Only days after the leaders of the European Union’s main institutions put pressure on the bloc to start accession talks with North Macedonia and Albania by “no later than this month”, France pushed back hard against Europe’s top policy advisors and ministers when it refused to commit to opening negotiations during talks in Luxembourg about the two Balkan nations’ future membership in the 28-member EU.

A decision on membership talks for Albania and North Macedonia will be left to EU government leaders during a two-day summit that begins on 17 October, but as that session is already going to have a full agenda with Brexit and Turkey’s ongoing invasion of northern Syria, a further delay is quite possible.

Europe’s ministers were making their third attempt since June of last year to approve membership talks for North Macedonia and Albania amid broad EU support and the backing, if not pressure, from the United States.

In the Luxembourg meetings a number of scenarios, including ‘decoupling’ North Macedonia and Albania in the accession process, were examined but found no consensus amongst the delegates.

Just as the day’s discussions were getting underway, an official from the French presidency said Emmanual Macron’s government “would not agree to open talks now”, even if Paris did support eventual membership for North Macedonia and Albania as “it is too early to open the legal process toward enlargement”

Amelie de Montchalin, France’s European Affairs Minister, who was in Luxembourg for the talks, said there could be no way forward for either country until the EU fully reforms the process for vetting potential candidate countries in the fields of economic policy, human rights, and rule of law.

“The first thing we need to talk about is how Europe must reform the way it does enlargement and negotiations,” de Montchalin said, adding, “Is the process efficient? From our point of view, no.”

Along with the Netherlands and Denmark, France has repeatedly expressed open scepticism about Albania joining the EU out of fear that the Albanian government of Edi Rama has done little to ease domestic political instability, organised crime, and the stalling of some reforms.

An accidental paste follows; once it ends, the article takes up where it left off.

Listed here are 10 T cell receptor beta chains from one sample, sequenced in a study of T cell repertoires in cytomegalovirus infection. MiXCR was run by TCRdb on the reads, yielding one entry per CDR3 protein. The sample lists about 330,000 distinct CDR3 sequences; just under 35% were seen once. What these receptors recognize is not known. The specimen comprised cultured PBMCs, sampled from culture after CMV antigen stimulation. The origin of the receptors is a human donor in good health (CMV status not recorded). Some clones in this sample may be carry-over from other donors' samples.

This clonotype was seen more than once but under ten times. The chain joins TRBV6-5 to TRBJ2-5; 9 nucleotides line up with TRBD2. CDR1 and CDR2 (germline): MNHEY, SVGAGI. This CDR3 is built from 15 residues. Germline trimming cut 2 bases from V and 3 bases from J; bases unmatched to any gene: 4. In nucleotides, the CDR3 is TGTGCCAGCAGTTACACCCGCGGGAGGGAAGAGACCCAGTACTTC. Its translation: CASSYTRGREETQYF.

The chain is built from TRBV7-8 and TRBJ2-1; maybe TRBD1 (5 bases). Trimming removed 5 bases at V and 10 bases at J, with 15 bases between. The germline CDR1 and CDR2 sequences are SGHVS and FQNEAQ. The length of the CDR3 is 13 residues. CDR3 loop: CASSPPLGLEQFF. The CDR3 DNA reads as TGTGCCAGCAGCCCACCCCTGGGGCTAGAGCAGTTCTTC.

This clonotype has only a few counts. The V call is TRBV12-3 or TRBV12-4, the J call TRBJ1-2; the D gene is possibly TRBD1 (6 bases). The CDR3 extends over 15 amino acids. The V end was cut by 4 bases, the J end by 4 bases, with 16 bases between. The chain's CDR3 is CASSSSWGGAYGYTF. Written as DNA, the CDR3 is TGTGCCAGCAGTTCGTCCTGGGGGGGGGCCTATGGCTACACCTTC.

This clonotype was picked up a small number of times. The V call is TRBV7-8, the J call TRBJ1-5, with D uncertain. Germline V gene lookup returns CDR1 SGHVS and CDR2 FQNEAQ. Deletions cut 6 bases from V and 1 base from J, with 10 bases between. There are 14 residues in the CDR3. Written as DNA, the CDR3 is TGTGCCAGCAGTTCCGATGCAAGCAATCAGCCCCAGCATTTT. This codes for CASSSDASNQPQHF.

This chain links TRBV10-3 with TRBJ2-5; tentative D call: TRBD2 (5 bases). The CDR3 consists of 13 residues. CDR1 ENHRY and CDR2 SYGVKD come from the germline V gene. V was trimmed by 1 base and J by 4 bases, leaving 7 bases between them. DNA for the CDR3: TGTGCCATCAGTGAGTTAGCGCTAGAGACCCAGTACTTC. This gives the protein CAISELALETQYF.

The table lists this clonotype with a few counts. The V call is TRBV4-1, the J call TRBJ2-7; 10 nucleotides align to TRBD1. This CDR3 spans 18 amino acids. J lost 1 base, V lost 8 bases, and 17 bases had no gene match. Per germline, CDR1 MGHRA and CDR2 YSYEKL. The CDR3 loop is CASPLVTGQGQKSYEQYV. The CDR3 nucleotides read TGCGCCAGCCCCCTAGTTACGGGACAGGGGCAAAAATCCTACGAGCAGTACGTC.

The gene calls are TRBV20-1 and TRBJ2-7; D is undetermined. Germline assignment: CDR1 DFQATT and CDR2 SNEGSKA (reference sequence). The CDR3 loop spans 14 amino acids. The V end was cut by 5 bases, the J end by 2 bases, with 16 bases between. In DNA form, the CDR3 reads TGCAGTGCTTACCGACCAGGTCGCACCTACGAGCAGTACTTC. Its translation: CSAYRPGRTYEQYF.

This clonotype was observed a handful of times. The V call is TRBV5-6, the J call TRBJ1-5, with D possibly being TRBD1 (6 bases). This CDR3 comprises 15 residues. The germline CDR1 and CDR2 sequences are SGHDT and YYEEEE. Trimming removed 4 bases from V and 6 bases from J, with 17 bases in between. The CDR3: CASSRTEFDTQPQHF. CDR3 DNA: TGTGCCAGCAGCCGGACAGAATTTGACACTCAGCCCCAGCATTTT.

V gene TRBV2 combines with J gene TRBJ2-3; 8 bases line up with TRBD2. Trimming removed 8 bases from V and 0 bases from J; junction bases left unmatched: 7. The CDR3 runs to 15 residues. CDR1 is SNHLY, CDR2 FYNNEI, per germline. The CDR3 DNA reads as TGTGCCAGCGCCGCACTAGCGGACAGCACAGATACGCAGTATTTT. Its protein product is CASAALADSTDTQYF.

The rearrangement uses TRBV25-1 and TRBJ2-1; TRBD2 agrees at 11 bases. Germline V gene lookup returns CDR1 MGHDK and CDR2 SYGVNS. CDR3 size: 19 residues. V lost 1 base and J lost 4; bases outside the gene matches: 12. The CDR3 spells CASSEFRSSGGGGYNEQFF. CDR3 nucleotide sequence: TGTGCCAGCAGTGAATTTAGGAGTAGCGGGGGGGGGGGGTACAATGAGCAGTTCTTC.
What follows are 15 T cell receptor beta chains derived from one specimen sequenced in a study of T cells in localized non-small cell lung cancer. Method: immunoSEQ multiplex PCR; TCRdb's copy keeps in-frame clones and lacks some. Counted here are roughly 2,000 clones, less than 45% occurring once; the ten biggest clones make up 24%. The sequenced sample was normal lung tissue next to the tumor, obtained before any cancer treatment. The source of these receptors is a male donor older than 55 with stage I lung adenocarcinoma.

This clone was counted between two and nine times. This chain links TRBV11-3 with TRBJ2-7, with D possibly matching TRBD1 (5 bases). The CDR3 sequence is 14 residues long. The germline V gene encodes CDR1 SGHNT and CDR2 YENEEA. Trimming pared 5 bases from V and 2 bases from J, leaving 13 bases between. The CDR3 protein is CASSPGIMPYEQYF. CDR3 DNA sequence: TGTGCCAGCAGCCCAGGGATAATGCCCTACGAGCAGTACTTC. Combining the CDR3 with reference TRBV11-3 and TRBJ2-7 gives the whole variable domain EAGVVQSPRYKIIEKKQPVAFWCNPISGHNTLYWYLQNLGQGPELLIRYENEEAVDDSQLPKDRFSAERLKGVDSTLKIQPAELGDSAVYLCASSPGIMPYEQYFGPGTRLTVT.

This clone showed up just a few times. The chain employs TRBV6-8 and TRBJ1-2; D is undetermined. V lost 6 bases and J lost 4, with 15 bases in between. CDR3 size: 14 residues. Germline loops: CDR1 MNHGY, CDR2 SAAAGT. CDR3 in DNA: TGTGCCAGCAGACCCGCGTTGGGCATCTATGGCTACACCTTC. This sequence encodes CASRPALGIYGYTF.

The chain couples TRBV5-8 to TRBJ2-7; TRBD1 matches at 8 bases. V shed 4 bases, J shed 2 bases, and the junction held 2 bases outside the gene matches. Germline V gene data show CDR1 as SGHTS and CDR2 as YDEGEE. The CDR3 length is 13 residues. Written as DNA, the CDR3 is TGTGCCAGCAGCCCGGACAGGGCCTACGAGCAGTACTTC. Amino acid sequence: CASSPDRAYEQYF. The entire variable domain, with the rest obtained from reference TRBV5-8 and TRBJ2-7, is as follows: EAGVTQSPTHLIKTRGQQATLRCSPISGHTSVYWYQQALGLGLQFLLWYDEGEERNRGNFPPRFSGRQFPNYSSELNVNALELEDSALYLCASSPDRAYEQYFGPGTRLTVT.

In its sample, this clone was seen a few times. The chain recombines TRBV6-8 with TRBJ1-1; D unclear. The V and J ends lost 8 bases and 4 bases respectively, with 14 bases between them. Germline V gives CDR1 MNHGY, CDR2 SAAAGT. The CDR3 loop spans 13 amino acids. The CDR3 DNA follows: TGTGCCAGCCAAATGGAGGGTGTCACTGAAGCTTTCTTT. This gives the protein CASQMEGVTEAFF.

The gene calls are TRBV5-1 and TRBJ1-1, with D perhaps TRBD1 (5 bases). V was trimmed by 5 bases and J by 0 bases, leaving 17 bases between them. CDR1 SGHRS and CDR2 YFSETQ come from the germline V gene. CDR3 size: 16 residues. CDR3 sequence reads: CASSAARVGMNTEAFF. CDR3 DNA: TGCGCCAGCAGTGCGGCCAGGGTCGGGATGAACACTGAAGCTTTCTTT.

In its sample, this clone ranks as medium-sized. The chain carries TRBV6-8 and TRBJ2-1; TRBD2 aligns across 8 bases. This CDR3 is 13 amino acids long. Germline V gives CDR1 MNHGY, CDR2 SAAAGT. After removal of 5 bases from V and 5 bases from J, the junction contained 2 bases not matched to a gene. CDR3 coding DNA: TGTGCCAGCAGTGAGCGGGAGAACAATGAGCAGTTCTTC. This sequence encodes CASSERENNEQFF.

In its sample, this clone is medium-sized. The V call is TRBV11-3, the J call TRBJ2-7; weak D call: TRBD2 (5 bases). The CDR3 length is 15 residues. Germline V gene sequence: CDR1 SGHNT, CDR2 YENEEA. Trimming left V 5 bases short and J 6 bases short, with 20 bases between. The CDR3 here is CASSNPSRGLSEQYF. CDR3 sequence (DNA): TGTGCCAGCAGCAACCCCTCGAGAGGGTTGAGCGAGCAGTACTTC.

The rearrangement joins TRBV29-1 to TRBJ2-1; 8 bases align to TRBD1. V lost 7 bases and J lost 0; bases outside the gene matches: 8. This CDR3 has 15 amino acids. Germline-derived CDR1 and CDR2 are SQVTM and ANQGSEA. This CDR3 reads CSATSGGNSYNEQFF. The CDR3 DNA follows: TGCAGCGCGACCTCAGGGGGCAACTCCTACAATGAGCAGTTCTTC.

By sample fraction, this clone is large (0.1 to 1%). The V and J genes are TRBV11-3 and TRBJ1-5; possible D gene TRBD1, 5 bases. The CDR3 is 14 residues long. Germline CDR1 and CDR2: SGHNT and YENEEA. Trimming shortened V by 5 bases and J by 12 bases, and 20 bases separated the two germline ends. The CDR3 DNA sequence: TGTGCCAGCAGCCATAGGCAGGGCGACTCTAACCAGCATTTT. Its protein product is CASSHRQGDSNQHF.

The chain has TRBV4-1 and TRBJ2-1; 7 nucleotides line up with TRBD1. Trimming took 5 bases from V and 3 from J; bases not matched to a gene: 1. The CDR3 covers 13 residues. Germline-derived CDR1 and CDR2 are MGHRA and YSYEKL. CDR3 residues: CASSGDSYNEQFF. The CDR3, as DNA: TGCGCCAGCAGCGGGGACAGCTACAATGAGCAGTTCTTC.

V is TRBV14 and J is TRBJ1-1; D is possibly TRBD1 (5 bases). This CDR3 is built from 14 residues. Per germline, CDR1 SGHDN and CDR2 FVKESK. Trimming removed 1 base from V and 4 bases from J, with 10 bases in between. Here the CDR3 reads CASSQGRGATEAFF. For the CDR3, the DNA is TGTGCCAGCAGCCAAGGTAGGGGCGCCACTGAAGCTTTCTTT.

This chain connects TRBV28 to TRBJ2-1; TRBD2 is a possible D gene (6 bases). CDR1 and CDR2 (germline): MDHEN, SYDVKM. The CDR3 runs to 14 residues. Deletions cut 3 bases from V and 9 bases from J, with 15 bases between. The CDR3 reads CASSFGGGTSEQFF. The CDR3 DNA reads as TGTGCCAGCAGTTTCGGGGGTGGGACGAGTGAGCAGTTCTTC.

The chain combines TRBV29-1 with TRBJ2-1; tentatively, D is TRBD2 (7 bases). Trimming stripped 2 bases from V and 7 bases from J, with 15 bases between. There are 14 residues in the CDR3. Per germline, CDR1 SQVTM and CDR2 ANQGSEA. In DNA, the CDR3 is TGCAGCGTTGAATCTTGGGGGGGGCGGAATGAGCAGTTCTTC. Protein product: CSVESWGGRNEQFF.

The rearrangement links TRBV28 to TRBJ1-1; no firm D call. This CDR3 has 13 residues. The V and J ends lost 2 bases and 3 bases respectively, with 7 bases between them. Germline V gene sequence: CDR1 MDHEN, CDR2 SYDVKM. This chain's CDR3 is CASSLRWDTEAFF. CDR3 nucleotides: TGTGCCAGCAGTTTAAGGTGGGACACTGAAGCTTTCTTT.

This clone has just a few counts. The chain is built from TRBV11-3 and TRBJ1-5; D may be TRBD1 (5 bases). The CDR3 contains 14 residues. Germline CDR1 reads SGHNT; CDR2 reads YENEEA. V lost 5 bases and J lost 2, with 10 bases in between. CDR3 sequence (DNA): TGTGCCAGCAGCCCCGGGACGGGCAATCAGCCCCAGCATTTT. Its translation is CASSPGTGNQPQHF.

Supporters of North Macedonia’s accession contend that the current administration of Prime Minister Zoran Zaev has completed a series of key reforms that were demanded by the EU, including changing its name to end a decades-old dispute with neighbouring Greece.

The French government, however, has historically been sceptical about EU enlargement in general, argues that the accession process needs to be reviewed before admitting new countries. Paris has also argued that the EU must deepen integration among existing members and reform unwieldy decision-making processes before it contemplates adding new countries.

Supporters of starting talks with Skopje and Tirana say that any further delays when it comes to making a decision about the future of NATO-member Albania and North Macedonia – which is in the final stages of joining NATO – grossly undermines the bloc’s already damaged international credibility, puts the pro-European governments of non-EU countries in peril, and risks boosting the standing of strategic rivals Russia, China, and Turkey in the Western Balkans.

The six Balkan countries – Albania, Bosnia and Herzegovina, Kosovo, North Macedonia, Montenegro, and Serbia – all of which, apart from Albania, were once constituent parts of Yugoslavia, are considered future EU members, with the Serbs and Montenegrins, considered the frontrunners by most enlargement observers.

Brussels first promised the Balkan nations that they could one day join the European Union in 2003 – less than three years after the end of the last of the bloody wars that broke out after Communist-era Yugoslavia disintegrated in the early 1990s. Since then, Croatia and Slovenia have both been admitted into the EU, while Montenegro and Serbia have each opened accession talks.